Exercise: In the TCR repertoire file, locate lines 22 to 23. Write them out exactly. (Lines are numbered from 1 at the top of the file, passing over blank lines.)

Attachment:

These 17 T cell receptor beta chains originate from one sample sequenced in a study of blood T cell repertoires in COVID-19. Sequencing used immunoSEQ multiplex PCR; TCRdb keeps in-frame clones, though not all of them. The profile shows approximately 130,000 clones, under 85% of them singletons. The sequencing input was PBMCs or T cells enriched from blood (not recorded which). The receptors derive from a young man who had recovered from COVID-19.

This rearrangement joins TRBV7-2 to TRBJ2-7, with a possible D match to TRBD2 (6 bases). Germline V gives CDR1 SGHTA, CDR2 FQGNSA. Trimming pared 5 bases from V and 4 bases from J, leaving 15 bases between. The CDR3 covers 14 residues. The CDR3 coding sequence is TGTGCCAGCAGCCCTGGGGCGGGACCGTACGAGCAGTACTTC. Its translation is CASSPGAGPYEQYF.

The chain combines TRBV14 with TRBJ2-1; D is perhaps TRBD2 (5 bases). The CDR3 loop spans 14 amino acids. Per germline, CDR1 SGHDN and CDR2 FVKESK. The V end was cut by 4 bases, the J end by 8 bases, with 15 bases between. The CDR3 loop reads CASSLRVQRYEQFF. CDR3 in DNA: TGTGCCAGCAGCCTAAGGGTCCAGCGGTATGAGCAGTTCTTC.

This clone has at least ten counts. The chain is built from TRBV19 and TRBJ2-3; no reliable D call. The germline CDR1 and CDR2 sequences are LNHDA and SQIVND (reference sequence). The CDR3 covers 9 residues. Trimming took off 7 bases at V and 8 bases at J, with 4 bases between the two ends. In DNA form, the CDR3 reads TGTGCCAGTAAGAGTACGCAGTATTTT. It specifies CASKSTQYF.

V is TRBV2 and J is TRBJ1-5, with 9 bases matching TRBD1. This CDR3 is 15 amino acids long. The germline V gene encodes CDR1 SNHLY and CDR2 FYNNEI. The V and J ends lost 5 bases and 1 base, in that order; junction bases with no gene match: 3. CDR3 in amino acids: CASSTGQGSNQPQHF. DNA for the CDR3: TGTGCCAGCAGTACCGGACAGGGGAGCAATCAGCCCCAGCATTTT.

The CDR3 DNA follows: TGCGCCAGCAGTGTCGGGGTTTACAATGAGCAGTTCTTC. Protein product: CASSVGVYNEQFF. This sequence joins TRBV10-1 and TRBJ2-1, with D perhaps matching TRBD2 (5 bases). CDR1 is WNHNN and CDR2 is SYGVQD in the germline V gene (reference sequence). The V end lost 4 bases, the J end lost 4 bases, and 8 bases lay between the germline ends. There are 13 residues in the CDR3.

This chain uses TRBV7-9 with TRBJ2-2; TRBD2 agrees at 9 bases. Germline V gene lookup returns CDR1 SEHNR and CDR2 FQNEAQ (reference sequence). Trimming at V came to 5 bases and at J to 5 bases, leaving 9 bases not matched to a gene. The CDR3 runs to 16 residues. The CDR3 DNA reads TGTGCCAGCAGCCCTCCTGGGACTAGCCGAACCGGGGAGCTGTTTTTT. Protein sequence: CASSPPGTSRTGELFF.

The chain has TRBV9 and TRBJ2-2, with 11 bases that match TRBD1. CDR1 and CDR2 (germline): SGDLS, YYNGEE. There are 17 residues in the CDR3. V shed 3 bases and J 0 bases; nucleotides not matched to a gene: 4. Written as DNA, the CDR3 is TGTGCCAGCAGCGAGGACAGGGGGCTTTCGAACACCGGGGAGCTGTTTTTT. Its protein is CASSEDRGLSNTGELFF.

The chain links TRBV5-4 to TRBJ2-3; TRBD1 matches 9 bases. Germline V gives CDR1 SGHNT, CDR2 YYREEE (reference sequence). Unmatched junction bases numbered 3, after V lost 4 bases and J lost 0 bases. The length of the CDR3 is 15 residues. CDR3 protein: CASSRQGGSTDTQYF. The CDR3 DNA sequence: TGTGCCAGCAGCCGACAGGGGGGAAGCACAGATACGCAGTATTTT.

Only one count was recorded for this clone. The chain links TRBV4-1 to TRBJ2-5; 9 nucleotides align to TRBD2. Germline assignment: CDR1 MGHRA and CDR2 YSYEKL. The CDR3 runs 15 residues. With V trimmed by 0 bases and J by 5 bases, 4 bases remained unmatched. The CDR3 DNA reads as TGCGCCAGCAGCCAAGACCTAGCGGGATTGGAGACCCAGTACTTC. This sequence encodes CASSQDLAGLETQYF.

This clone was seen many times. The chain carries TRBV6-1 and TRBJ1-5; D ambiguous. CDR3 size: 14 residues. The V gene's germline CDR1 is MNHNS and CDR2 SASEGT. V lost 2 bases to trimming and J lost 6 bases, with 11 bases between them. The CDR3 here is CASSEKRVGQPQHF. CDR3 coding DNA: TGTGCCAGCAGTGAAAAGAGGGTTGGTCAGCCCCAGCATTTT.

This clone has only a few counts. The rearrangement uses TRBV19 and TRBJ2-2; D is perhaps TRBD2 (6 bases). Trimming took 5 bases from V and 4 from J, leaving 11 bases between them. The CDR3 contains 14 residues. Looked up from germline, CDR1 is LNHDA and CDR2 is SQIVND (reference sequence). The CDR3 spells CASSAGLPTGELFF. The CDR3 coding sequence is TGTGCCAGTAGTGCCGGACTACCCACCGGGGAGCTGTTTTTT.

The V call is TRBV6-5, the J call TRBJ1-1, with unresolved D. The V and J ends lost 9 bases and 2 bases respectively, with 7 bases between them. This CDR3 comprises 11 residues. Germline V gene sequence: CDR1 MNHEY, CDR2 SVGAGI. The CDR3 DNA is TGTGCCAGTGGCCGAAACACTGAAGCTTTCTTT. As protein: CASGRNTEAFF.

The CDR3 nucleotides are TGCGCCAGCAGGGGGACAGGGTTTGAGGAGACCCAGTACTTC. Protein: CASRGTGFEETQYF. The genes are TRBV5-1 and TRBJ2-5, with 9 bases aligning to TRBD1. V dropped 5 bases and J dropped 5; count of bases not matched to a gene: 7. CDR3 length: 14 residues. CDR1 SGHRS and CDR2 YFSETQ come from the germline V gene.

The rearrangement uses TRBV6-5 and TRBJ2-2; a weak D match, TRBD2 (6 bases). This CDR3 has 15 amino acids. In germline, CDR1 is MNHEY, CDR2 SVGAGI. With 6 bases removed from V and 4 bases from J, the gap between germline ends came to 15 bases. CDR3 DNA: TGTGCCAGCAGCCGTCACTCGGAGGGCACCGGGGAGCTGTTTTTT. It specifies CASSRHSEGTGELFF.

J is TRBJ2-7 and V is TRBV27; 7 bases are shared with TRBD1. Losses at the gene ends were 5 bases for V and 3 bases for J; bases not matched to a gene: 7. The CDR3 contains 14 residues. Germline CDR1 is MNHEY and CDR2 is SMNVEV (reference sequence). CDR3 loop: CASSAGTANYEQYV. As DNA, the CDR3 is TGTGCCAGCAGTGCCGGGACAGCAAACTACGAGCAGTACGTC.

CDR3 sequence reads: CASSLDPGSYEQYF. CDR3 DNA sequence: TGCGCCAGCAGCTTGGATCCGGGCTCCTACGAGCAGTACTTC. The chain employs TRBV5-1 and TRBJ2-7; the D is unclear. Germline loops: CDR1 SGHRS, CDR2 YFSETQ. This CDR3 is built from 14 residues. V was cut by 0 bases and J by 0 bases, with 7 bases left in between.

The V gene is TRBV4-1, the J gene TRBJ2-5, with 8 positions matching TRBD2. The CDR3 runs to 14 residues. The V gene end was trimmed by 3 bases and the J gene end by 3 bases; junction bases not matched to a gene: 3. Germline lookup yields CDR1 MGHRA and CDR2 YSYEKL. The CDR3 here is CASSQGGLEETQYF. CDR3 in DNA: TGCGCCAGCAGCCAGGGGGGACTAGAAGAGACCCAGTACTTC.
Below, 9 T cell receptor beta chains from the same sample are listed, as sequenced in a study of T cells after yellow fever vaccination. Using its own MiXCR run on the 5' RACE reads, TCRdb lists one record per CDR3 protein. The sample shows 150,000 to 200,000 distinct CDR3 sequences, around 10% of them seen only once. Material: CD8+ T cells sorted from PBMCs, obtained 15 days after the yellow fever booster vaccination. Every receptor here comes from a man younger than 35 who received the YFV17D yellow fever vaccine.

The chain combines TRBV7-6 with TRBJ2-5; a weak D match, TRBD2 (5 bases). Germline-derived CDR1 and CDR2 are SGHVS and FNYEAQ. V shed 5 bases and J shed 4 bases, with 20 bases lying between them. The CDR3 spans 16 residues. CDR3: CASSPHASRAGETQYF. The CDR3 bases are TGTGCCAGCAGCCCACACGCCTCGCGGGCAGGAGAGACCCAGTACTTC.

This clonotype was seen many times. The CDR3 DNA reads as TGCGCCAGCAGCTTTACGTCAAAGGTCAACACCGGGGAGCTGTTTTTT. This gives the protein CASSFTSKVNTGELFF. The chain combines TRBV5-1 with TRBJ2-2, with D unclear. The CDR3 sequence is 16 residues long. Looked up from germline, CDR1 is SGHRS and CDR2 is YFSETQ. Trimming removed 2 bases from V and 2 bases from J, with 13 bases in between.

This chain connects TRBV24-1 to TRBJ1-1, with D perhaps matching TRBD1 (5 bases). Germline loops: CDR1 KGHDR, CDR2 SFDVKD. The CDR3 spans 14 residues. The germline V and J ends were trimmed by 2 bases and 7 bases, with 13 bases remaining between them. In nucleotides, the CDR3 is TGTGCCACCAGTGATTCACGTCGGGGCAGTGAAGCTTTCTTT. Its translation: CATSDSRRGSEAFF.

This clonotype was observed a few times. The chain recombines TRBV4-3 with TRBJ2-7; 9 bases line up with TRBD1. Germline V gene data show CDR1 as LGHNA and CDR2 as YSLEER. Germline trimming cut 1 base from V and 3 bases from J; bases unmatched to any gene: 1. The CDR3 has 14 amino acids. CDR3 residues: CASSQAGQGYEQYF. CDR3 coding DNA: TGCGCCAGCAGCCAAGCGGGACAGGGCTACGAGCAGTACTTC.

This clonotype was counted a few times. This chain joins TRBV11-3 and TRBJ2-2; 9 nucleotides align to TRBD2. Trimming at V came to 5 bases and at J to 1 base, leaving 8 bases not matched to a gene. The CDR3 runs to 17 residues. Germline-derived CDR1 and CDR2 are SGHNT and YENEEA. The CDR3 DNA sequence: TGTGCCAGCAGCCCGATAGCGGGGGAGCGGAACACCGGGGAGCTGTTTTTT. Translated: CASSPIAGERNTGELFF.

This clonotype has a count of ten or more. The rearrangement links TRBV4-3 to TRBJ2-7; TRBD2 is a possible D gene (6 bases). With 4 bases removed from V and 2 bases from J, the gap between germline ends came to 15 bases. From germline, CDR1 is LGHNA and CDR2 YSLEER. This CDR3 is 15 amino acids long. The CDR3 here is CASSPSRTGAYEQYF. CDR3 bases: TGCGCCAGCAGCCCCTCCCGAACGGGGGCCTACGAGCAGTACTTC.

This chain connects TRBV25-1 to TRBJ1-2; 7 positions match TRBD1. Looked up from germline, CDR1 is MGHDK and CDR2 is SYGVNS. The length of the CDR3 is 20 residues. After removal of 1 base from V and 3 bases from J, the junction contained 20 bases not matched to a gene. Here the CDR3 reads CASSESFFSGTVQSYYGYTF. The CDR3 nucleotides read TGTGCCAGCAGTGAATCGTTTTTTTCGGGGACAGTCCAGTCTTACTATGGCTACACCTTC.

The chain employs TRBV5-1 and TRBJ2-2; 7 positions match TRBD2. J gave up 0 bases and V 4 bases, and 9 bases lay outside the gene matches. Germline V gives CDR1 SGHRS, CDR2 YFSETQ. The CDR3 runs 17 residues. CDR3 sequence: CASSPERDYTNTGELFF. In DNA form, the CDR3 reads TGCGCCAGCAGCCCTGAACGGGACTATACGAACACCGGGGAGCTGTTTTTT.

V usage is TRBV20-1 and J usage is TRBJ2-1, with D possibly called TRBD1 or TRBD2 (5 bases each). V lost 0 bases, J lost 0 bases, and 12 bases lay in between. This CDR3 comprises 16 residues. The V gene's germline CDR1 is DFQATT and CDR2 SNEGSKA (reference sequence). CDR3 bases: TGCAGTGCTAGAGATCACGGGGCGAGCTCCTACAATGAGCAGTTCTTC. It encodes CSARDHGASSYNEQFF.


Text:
This chain connects TRBV24-1 to TRBJ1-1, with D perhaps matching TRBD1 (5 bases). Germline loops: CDR1 KGHDR, CDR2 SFDVKD. The CDR3 spans 14 residues. The germline V and J ends were trimmed by 2 bases and 7 bases, with 13 bases remaining between them. In nucleotides, the CDR3 is TGTGCCACCAGTGATTCACGTCGGGGCAGTGAAGCTTTCTTT. Its translation: CATSDSRRGSEAFF.

This clonotype was observed a few times. The chain recombines TRBV4-3 with TRBJ2-7; 9 bases line up with TRBD1. Germline V gene data show CDR1 as LGHNA and CDR2 as YSLEER. Germline trimming cut 1 base from V and 3 bases from J; bases unmatched to any gene: 1. The CDR3 has 14 amino acids. CDR3 residues: CASSQAGQGYEQYF. CDR3 coding DNA: TGCGCCAGCAGCCAAGCGGGACAGGGCTACGAGCAGTACTTC.